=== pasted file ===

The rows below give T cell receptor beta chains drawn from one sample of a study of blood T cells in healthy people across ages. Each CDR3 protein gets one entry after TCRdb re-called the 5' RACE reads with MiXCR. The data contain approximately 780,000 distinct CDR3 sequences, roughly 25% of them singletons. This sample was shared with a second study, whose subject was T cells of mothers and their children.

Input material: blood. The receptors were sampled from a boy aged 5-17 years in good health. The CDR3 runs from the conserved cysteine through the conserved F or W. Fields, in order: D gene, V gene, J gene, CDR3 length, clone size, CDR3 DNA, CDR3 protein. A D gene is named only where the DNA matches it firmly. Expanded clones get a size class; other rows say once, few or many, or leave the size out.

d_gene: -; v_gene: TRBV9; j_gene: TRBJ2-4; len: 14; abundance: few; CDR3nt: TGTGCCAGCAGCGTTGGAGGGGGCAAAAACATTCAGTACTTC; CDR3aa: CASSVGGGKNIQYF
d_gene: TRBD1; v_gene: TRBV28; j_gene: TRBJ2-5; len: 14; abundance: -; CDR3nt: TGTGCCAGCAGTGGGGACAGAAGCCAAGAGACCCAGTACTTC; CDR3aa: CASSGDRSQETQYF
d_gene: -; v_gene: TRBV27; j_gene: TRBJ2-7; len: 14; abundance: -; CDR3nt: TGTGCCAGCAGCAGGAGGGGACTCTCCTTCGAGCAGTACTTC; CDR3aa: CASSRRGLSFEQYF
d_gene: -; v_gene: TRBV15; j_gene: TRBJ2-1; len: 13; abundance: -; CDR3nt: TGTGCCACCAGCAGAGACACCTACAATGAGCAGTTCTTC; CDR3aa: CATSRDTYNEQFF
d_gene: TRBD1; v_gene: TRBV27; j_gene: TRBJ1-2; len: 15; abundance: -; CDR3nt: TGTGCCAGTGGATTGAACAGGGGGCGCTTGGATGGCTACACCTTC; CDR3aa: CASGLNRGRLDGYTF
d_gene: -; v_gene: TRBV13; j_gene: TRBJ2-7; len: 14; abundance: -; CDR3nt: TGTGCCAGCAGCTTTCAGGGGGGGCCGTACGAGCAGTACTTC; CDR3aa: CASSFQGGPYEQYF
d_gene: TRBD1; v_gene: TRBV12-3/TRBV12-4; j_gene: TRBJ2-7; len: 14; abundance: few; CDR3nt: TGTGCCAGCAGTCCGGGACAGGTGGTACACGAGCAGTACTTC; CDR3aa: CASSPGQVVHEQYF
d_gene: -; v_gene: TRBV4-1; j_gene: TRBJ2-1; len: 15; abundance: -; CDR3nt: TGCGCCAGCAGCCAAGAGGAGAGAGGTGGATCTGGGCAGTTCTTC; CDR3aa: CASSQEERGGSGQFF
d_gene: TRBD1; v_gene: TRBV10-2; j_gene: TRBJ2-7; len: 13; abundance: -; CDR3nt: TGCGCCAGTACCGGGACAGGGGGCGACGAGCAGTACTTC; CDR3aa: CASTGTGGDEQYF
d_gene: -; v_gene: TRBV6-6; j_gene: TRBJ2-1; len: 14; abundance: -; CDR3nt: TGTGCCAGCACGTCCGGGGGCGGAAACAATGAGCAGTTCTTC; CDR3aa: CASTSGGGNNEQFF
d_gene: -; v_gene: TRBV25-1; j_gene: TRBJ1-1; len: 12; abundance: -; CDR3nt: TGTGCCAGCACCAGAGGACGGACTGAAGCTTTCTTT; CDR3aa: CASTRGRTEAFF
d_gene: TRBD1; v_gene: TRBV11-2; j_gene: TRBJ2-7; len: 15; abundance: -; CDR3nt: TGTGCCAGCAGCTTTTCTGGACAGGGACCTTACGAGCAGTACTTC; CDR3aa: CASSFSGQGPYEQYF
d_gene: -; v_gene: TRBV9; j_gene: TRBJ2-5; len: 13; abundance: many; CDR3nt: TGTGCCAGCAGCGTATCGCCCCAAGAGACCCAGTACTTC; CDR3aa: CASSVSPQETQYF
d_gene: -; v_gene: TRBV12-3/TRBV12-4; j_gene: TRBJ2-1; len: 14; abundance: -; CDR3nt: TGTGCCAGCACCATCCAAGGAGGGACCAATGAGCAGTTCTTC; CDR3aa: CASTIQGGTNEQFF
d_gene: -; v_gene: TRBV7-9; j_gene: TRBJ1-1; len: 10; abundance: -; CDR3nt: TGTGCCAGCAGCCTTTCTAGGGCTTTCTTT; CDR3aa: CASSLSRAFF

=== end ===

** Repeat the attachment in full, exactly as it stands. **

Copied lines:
The rows below give T cell receptor beta chains drawn from one sample of a study of blood T cells in healthy people across ages. Each CDR3 protein gets one entry after TCRdb re-called the 5' RACE reads with MiXCR. The data contain approximately 780,000 distinct CDR3 sequences, roughly 25% of them singletons. This sample was shared with a second study, whose subject was T cells of mothers and their children.

Input material: blood. The receptors were sampled from a boy aged 5-17 years in good health. The CDR3 runs from the conserved cysteine through the conserved F or W. Fields, in order: D gene, V gene, J gene, CDR3 length, clone size, CDR3 DNA, CDR3 protein. A D gene is named only where the DNA matches it firmly. Expanded clones get a size class; other rows say once, few or many, or leave the size out.

d_gene: -; v_gene: TRBV9; j_gene: TRBJ2-4; len: 14; abundance: few; CDR3nt: TGTGCCAGCAGCGTTGGAGGGGGCAAAAACATTCAGTACTTC; CDR3aa: CASSVGGGKNIQYF
d_gene: TRBD1; v_gene: TRBV28; j_gene: TRBJ2-5; len: 14; abundance: -; CDR3nt: TGTGCCAGCAGTGGGGACAGAAGCCAAGAGACCCAGTACTTC; CDR3aa: CASSGDRSQETQYF
d_gene: -; v_gene: TRBV27; j_gene: TRBJ2-7; len: 14; abundance: -; CDR3nt: TGTGCCAGCAGCAGGAGGGGACTCTCCTTCGAGCAGTACTTC; CDR3aa: CASSRRGLSFEQYF
d_gene: -; v_gene: TRBV15; j_gene: TRBJ2-1; len: 13; abundance: -; CDR3nt: TGTGCCACCAGCAGAGACACCTACAATGAGCAGTTCTTC; CDR3aa: CATSRDTYNEQFF
d_gene: TRBD1; v_gene: TRBV27; j_gene: TRBJ1-2; len: 15; abundance: -; CDR3nt: TGTGCCAGTGGATTGAACAGGGGGCGCTTGGATGGCTACACCTTC; CDR3aa: CASGLNRGRLDGYTF
d_gene: -; v_gene: TRBV13; j_gene: TRBJ2-7; len: 14; abundance: -; CDR3nt: TGTGCCAGCAGCTTTCAGGGGGGGCCGTACGAGCAGTACTTC; CDR3aa: CASSFQGGPYEQYF
d_gene: TRBD1; v_gene: TRBV12-3/TRBV12-4; j_gene: TRBJ2-7; len: 14; abundance: few; CDR3nt: TGTGCCAGCAGTCCGGGACAGGTGGTACACGAGCAGTACTTC; CDR3aa: CASSPGQVVHEQYF
d_gene: -; v_gene: TRBV4-1; j_gene: TRBJ2-1; len: 15; abundance: -; CDR3nt: TGCGCCAGCAGCCAAGAGGAGAGAGGTGGATCTGGGCAGTTCTTC; CDR3aa: CASSQEERGGSGQFF
d_gene: TRBD1; v_gene: TRBV10-2; j_gene: TRBJ2-7; len: 13; abundance: -; CDR3nt: TGCGCCAGTACCGGGACAGGGGGCGACGAGCAGTACTTC; CDR3aa: CASTGTGGDEQYF
d_gene: -; v_gene: TRBV6-6; j_gene: TRBJ2-1; len: 14; abundance: -; CDR3nt: TGTGCCAGCACGTCCGGGGGCGGAAACAATGAGCAGTTCTTC; CDR3aa: CASTSGGGNNEQFF
d_gene: -; v_gene: TRBV25-1; j_gene: TRBJ1-1; len: 12; abundance: -; CDR3nt: TGTGCCAGCACCAGAGGACGGACTGAAGCTTTCTTT; CDR3aa: CASTRGRTEAFF
d_gene: TRBD1; v_gene: TRBV11-2; j_gene: TRBJ2-7; len: 15; abundance: -; CDR3nt: TGTGCCAGCAGCTTTTCTGGACAGGGACCTTACGAGCAGTACTTC; CDR3aa: CASSFSGQGPYEQYF
d_gene: -; v_gene: TRBV9; j_gene: TRBJ2-5; len: 13; abundance: many; CDR3nt: TGTGCCAGCAGCGTATCGCCCCAAGAGACCCAGTACTTC; CDR3aa: CASSVSPQETQYF
d_gene: -; v_gene: TRBV12-3/TRBV12-4; j_gene: TRBJ2-1; len: 14; abundance: -; CDR3nt: TGTGCCAGCACCATCCAAGGAGGGACCAATGAGCAGTTCTTC; CDR3aa: CASTIQGGTNEQFF
d_gene: -; v_gene: TRBV7-9; j_gene: TRBJ1-1; len: 10; abundance: -; CDR3nt: TGTGCCAGCAGCCTTTCTAGGGCTTTCTTT; CDR3aa: CASSLSRAFF